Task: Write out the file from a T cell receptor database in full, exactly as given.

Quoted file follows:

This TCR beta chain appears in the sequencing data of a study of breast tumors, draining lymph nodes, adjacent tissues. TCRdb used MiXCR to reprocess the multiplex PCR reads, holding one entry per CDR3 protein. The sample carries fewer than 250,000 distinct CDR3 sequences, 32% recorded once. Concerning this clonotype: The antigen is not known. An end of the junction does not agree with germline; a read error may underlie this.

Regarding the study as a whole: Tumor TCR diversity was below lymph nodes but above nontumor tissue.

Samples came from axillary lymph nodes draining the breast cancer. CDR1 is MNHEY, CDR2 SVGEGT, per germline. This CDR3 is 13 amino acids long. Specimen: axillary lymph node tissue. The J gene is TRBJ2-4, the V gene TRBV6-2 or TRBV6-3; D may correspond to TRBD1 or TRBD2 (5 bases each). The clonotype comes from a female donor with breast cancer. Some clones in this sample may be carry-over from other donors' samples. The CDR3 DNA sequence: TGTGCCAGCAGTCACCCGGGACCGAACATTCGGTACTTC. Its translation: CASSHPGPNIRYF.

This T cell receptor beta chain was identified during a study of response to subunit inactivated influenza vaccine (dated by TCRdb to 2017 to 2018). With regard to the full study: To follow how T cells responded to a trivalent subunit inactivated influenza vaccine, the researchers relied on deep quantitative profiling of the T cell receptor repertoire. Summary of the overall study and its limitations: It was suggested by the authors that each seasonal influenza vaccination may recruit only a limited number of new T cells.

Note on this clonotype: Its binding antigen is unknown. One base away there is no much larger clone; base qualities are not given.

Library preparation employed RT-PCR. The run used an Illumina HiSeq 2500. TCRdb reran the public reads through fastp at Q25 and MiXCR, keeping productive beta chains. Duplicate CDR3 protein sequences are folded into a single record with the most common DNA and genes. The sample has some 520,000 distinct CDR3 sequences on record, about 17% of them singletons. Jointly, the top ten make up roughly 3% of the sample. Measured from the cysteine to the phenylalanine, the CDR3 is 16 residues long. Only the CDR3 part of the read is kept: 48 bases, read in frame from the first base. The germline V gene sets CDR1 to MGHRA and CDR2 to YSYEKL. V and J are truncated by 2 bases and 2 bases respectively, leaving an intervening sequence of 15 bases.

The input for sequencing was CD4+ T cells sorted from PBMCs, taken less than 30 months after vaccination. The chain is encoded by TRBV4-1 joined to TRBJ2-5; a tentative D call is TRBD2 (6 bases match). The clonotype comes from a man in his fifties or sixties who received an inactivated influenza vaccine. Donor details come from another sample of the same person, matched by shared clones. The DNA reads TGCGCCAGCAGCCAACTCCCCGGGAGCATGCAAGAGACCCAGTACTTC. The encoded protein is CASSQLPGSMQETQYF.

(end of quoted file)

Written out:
This TCR beta chain appears in the sequencing data of a study of breast tumors, draining lymph nodes, adjacent tissues. TCRdb used MiXCR to reprocess the multiplex PCR reads, holding one entry per CDR3 protein. The sample carries fewer than 250,000 distinct CDR3 sequences, 32% recorded once. Concerning this clonotype: The antigen is not known. An end of the junction does not agree with germline; a read error may underlie this.

Regarding the study as a whole: Tumor TCR diversity was below lymph nodes but above nontumor tissue.

Samples came from axillary lymph nodes draining the breast cancer. CDR1 is MNHEY, CDR2 SVGEGT, per germline. This CDR3 is 13 amino acids long. Specimen: axillary lymph node tissue. The J gene is TRBJ2-4, the V gene TRBV6-2 or TRBV6-3; D may correspond to TRBD1 or TRBD2 (5 bases each). The clonotype comes from a female donor with breast cancer. Some clones in this sample may be carry-over from other donors' samples. The CDR3 DNA sequence: TGTGCCAGCAGTCACCCGGGACCGAACATTCGGTACTTC. Its translation: CASSHPGPNIRYF.

This T cell receptor beta chain was identified during a study of response to subunit inactivated influenza vaccine (dated by TCRdb to 2017 to 2018). With regard to the full study: To follow how T cells responded to a trivalent subunit inactivated influenza vaccine, the researchers relied on deep quantitative profiling of the T cell receptor repertoire. Summary of the overall study and its limitations: It was suggested by the authors that each seasonal influenza vaccination may recruit only a limited number of new T cells.

Note on this clonotype: Its binding antigen is unknown. One base away there is no much larger clone; base qualities are not given.

Library preparation employed RT-PCR. The run used an Illumina HiSeq 2500. TCRdb reran the public reads through fastp at Q25 and MiXCR, keeping productive beta chains. Duplicate CDR3 protein sequences are folded into a single record with the most common DNA and genes. The sample has some 520,000 distinct CDR3 sequences on record, about 17% of them singletons. Jointly, the top ten make up roughly 3% of the sample. Measured from the cysteine to the phenylalanine, the CDR3 is 16 residues long. Only the CDR3 part of the read is kept: 48 bases, read in frame from the first base. The germline V gene sets CDR1 to MGHRA and CDR2 to YSYEKL. V and J are truncated by 2 bases and 2 bases respectively, leaving an intervening sequence of 15 bases.

The input for sequencing was CD4+ T cells sorted from PBMCs, taken less than 30 months after vaccination. The chain is encoded by TRBV4-1 joined to TRBJ2-5; a tentative D call is TRBD2 (6 bases match). The clonotype comes from a man in his fifties or sixties who received an inactivated influenza vaccine. Donor details come from another sample of the same person, matched by shared clones. The DNA reads TGCGCCAGCAGCCAACTCCCCGGGAGCATGCAAGAGACCCAGTACTTC. The encoded protein is CASSQLPGSMQETQYF.